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Summary:

By Robert Young In the latest (July) issue of Wired magazine, Rupert Murdoch claims that Google… “…could have bought MySpace three months before we did for half the price. They thought, ‘It’s nothing special. We can do that.’” So that means Google could have acquired MySpace […]

By Robert Young

In the latest (July) issue of Wired magazine, Rupert Murdoch claims that Google…

“…could have bought MySpace three months before we did for half the price. They thought, ‘It’s nothing special. We can do that.’”


So that means Google could have acquired MySpace a year ago for about $290 million. Talk about a strategic blunder… the thought of Google and MySpace, combined, boggles the mind. Instead, Google is left thinking of what could have been. And to add insult to injury, it may turn out that *not* acquiring MySpace may end up being more expensive for Google!

As widely reported, MySpace is now the largest source of search traffic for Google, accounting for over 8% of their inbound traffic as of early May. That essentially means that MySpace is responsible for about $400 million of Google’s annual revenues. Knowing this, MySpace is trying to capitalize by holding an auction for its search business. If Google wins, it will end up sharing a significant percentage of that $400 million with MySpace… John Battelle thinks the split to MySpace will be close to 90%. And Google would need to pay it every year. Needless to say, had Google acquired MySpace, no such payments would have to be made.

In addition to the real costs that Google is likely to incur, there’s also the opportunity cost. Had Google acquired MySpace, they would likely be ranked the #1 Internet property on all user & usage metrics… nudging out Yahoo! from that top spot. It certainly would have been quite a sight to see… being #1 overall, based on its dominance in search fortified with an even greater dominance in the social networking category. It certainly would have cemented Google’s leadership into a near-ineffable state of invincibility.

Having said all that, I personally believe it would be foolish for Google to pay MySpace anything. Even if MySpace strikes a deal with a competitive search engine, it’s highly likely that the users will simply bypass the default and go to Google anyway.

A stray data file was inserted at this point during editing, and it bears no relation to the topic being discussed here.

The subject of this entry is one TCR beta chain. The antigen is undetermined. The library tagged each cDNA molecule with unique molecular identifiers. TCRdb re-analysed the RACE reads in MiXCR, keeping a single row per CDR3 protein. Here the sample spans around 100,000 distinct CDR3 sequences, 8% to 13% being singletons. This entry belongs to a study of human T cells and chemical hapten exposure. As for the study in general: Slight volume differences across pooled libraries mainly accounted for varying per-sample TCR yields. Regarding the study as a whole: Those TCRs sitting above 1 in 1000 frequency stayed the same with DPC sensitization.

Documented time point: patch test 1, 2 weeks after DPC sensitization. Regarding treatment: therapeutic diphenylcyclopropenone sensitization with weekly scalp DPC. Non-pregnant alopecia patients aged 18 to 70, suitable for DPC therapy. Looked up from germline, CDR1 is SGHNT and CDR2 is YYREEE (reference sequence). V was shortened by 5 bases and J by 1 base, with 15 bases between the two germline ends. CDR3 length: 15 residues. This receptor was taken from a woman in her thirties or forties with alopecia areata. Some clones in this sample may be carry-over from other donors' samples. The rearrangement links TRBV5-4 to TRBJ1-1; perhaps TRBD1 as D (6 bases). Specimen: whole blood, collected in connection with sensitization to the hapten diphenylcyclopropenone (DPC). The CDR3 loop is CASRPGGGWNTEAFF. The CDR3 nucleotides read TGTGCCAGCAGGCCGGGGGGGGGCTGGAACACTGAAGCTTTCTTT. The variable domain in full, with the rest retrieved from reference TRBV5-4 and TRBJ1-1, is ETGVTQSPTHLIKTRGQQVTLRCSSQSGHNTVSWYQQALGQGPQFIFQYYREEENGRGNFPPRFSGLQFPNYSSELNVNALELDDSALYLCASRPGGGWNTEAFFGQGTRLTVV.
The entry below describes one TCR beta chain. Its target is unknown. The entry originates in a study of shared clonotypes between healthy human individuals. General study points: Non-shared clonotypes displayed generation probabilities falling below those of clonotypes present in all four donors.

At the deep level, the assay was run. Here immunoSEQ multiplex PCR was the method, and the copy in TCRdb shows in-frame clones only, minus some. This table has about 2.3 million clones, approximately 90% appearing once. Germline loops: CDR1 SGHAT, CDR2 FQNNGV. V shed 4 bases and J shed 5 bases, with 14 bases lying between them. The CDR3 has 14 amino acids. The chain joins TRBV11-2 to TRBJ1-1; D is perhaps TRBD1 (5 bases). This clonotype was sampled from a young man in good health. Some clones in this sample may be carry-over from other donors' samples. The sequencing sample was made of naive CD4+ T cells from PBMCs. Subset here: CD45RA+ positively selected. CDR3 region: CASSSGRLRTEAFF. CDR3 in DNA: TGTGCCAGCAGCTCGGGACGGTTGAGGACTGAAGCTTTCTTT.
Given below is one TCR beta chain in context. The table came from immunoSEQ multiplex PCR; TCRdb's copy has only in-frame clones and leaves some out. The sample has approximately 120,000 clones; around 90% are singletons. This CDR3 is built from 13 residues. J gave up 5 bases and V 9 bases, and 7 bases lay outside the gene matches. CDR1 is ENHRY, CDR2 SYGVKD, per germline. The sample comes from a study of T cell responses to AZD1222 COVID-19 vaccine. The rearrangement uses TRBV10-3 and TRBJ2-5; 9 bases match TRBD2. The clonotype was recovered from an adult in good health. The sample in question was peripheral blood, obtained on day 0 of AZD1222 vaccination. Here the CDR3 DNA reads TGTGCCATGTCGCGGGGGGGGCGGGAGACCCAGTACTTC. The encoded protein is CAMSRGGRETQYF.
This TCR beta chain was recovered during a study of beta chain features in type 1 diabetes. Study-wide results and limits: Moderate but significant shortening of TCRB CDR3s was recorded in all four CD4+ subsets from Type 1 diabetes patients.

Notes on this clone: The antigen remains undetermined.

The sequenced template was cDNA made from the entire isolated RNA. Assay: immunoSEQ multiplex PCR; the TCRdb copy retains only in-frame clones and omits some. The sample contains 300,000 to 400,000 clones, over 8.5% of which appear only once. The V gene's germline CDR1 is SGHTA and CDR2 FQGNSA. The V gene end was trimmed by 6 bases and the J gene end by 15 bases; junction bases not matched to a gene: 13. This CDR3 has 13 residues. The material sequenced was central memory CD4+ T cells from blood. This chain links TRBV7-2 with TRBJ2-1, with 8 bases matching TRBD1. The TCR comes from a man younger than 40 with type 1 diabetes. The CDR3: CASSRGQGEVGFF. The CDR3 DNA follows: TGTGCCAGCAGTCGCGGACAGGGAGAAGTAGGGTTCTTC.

Robert Young is a serial entrepreneur who played a major role in the invention & commercialization of the world’s first consumer ISP, Internet advertising (pay-per-click ads), free email, and digital media superdistribution.

  1. Google is human after all! Sometimes there’s more to a phenomenom than just the technology behind it.

    However, I read that Bus 2.0 story and gleamed the fact that News Corp still doesn’t know how to make money off of MySpace. So the jury is still out.

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  2. I guess 400*80-90% means $320-360M straight to the bottom line?? Based on current EBITDA numbers- its should add about 7-8% to the total figures.

    If you add traditional display ads sales it could go up even more to more than 10% of EBITDA. I think Myspace is beginning to make an impact on Newscorp. Not sure if the NYTimes article over the weekend (http://www.nytimes.com/2006/06/25/business/yourmoney/25frenzy.html?ei=5088&en=83d3816749d83ec4&ex=1308888000&adxnnl=1&partner=rssnyt&emc=rss&adxnnlx=1151421606-rgCcrD76 QrHmkJ///PT2A) holds water…

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  3. I’d imagine News Corp has no clue how to make money off of MySpace because News Corp is large, slow, and everything that embodies big business, where as the people that congregate on MySpace are the exact opposite. Corporate has never really figured out how to deal with anti-corporate properties.